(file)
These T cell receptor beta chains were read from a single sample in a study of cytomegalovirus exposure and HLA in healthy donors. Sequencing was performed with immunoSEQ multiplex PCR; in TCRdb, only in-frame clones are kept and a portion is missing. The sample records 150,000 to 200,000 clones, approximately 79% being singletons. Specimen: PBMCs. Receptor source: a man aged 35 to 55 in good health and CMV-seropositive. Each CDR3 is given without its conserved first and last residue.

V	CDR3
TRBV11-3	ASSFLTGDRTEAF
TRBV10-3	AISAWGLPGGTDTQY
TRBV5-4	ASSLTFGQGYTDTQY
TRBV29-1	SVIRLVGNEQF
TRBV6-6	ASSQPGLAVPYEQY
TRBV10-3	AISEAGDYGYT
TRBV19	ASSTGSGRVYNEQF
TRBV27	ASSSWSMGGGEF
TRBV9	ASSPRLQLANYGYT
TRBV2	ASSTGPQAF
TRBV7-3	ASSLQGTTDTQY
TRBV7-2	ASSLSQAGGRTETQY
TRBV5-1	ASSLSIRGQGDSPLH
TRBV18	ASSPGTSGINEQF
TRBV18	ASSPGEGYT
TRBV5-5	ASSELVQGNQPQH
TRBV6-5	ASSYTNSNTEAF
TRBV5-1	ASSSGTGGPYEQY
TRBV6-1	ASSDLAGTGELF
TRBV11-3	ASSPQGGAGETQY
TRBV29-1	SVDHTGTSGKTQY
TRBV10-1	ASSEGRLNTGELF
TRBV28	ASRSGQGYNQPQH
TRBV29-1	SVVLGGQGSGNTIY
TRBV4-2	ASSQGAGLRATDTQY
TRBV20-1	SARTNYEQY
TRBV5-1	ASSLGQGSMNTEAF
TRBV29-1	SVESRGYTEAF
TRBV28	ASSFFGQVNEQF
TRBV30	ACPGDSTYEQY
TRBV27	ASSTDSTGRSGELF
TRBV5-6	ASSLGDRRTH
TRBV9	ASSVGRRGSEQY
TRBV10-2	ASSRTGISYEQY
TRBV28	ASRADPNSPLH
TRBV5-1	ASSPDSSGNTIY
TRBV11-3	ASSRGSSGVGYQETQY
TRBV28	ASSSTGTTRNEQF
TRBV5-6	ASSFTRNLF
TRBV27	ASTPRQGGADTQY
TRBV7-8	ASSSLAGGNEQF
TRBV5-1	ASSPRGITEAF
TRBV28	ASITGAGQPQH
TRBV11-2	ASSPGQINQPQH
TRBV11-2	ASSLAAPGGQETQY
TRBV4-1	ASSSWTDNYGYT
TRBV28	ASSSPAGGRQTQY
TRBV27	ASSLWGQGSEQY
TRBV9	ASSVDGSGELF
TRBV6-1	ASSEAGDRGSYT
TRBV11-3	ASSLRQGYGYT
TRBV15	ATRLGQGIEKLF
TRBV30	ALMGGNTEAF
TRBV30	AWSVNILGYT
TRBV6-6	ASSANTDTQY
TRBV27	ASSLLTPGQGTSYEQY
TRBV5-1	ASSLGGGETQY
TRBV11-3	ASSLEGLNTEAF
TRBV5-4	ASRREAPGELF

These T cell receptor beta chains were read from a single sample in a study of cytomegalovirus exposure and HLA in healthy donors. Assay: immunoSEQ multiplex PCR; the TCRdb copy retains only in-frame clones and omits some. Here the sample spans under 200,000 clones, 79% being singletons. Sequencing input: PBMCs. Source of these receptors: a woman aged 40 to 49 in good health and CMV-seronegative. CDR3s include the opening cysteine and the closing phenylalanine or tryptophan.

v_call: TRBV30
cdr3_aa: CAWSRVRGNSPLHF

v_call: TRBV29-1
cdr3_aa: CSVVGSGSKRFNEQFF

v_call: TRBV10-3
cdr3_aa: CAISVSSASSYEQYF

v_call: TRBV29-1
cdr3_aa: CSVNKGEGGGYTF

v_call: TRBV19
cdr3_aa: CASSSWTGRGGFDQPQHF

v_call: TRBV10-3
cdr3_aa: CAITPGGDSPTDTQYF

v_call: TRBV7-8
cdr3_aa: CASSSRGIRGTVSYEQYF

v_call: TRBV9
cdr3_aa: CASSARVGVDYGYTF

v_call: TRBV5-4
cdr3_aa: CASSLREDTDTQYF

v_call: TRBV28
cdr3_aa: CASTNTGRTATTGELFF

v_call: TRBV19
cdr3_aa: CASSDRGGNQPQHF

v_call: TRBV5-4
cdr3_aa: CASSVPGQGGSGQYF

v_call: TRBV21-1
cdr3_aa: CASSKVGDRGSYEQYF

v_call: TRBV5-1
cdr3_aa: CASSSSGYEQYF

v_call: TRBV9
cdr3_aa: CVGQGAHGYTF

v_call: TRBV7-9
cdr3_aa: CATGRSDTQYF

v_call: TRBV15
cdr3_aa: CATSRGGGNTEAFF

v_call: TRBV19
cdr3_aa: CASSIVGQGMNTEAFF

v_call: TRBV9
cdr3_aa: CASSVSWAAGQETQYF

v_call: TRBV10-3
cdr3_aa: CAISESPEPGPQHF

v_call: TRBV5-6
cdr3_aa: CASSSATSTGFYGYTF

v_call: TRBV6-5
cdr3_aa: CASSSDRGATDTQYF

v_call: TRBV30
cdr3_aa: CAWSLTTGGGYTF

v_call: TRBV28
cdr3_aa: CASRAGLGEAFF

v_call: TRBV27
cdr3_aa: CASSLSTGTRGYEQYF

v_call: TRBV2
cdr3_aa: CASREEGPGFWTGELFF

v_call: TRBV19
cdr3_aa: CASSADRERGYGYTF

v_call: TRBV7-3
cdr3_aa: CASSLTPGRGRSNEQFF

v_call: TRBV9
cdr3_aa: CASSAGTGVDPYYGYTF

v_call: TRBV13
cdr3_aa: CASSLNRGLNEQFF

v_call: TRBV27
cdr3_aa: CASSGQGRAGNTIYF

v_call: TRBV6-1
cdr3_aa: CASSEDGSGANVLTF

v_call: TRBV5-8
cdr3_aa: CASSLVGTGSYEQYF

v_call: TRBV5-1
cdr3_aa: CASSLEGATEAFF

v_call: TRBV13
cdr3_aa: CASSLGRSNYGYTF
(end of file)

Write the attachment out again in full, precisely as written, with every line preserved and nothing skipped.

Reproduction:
These T cell receptor beta chains were read from a single sample in a study of cytomegalovirus exposure and HLA in healthy donors. Sequencing was performed with immunoSEQ multiplex PCR; in TCRdb, only in-frame clones are kept and a portion is missing. The sample records 150,000 to 200,000 clones, approximately 79% being singletons. Specimen: PBMCs. Receptor source: a man aged 35 to 55 in good health and CMV-seropositive. Each CDR3 is given without its conserved first and last residue.

V	CDR3
TRBV11-3	ASSFLTGDRTEAF
TRBV10-3	AISAWGLPGGTDTQY
TRBV5-4	ASSLTFGQGYTDTQY
TRBV29-1	SVIRLVGNEQF
TRBV6-6	ASSQPGLAVPYEQY
TRBV10-3	AISEAGDYGYT
TRBV19	ASSTGSGRVYNEQF
TRBV27	ASSSWSMGGGEF
TRBV9	ASSPRLQLANYGYT
TRBV2	ASSTGPQAF
TRBV7-3	ASSLQGTTDTQY
TRBV7-2	ASSLSQAGGRTETQY
TRBV5-1	ASSLSIRGQGDSPLH
TRBV18	ASSPGTSGINEQF
TRBV18	ASSPGEGYT
TRBV5-5	ASSELVQGNQPQH
TRBV6-5	ASSYTNSNTEAF
TRBV5-1	ASSSGTGGPYEQY
TRBV6-1	ASSDLAGTGELF
TRBV11-3	ASSPQGGAGETQY
TRBV29-1	SVDHTGTSGKTQY
TRBV10-1	ASSEGRLNTGELF
TRBV28	ASRSGQGYNQPQH
TRBV29-1	SVVLGGQGSGNTIY
TRBV4-2	ASSQGAGLRATDTQY
TRBV20-1	SARTNYEQY
TRBV5-1	ASSLGQGSMNTEAF
TRBV29-1	SVESRGYTEAF
TRBV28	ASSFFGQVNEQF
TRBV30	ACPGDSTYEQY
TRBV27	ASSTDSTGRSGELF
TRBV5-6	ASSLGDRRTH
TRBV9	ASSVGRRGSEQY
TRBV10-2	ASSRTGISYEQY
TRBV28	ASRADPNSPLH
TRBV5-1	ASSPDSSGNTIY
TRBV11-3	ASSRGSSGVGYQETQY
TRBV28	ASSSTGTTRNEQF
TRBV5-6	ASSFTRNLF
TRBV27	ASTPRQGGADTQY
TRBV7-8	ASSSLAGGNEQF
TRBV5-1	ASSPRGITEAF
TRBV28	ASITGAGQPQH
TRBV11-2	ASSPGQINQPQH
TRBV11-2	ASSLAAPGGQETQY
TRBV4-1	ASSSWTDNYGYT
TRBV28	ASSSPAGGRQTQY
TRBV27	ASSLWGQGSEQY
TRBV9	ASSVDGSGELF
TRBV6-1	ASSEAGDRGSYT
TRBV11-3	ASSLRQGYGYT
TRBV15	ATRLGQGIEKLF
TRBV30	ALMGGNTEAF
TRBV30	AWSVNILGYT
TRBV6-6	ASSANTDTQY
TRBV27	ASSLLTPGQGTSYEQY
TRBV5-1	ASSLGGGETQY
TRBV11-3	ASSLEGLNTEAF
TRBV5-4	ASRREAPGELF

These T cell receptor beta chains were read from a single sample in a study of cytomegalovirus exposure and HLA in healthy donors. Assay: immunoSEQ multiplex PCR; the TCRdb copy retains only in-frame clones and omits some. Here the sample spans under 200,000 clones, 79% being singletons. Sequencing input: PBMCs. Source of these receptors: a woman aged 40 to 49 in good health and CMV-seronegative. CDR3s include the opening cysteine and the closing phenylalanine or tryptophan.

v_call: TRBV30
cdr3_aa: CAWSRVRGNSPLHF

v_call: TRBV29-1
cdr3_aa: CSVVGSGSKRFNEQFF

v_call: TRBV10-3
cdr3_aa: CAISVSSASSYEQYF

v_call: TRBV29-1
cdr3_aa: CSVNKGEGGGYTF

v_call: TRBV19
cdr3_aa: CASSSWTGRGGFDQPQHF

v_call: TRBV10-3
cdr3_aa: CAITPGGDSPTDTQYF

v_call: TRBV7-8
cdr3_aa: CASSSRGIRGTVSYEQYF

v_call: TRBV9
cdr3_aa: CASSARVGVDYGYTF

v_call: TRBV5-4
cdr3_aa: CASSLREDTDTQYF

v_call: TRBV28
cdr3_aa: CASTNTGRTATTGELFF

v_call: TRBV19
cdr3_aa: CASSDRGGNQPQHF

v_call: TRBV5-4
cdr3_aa: CASSVPGQGGSGQYF

v_call: TRBV21-1
cdr3_aa: CASSKVGDRGSYEQYF

v_call: TRBV5-1
cdr3_aa: CASSSSGYEQYF

v_call: TRBV9
cdr3_aa: CVGQGAHGYTF

v_call: TRBV7-9
cdr3_aa: CATGRSDTQYF

v_call: TRBV15
cdr3_aa: CATSRGGGNTEAFF

v_call: TRBV19
cdr3_aa: CASSIVGQGMNTEAFF

v_call: TRBV9
cdr3_aa: CASSVSWAAGQETQYF

v_call: TRBV10-3
cdr3_aa: CAISESPEPGPQHF

v_call: TRBV5-6
cdr3_aa: CASSSATSTGFYGYTF

v_call: TRBV6-5
cdr3_aa: CASSSDRGATDTQYF

v_call: TRBV30
cdr3_aa: CAWSLTTGGGYTF

v_call: TRBV28
cdr3_aa: CASRAGLGEAFF

v_call: TRBV27
cdr3_aa: CASSLSTGTRGYEQYF

v_call: TRBV2
cdr3_aa: CASREEGPGFWTGELFF

v_call: TRBV19
cdr3_aa: CASSADRERGYGYTF

v_call: TRBV7-3
cdr3_aa: CASSLTPGRGRSNEQFF

v_call: TRBV9
cdr3_aa: CASSAGTGVDPYYGYTF

v_call: TRBV13
cdr3_aa: CASSLNRGLNEQFF

v_call: TRBV27
cdr3_aa: CASSGQGRAGNTIYF

v_call: TRBV6-1
cdr3_aa: CASSEDGSGANVLTF

v_call: TRBV5-8
cdr3_aa: CASSLVGTGSYEQYF

v_call: TRBV5-1
cdr3_aa: CASSLEGATEAFF

v_call: TRBV13
cdr3_aa: CASSLGRSNYGYTF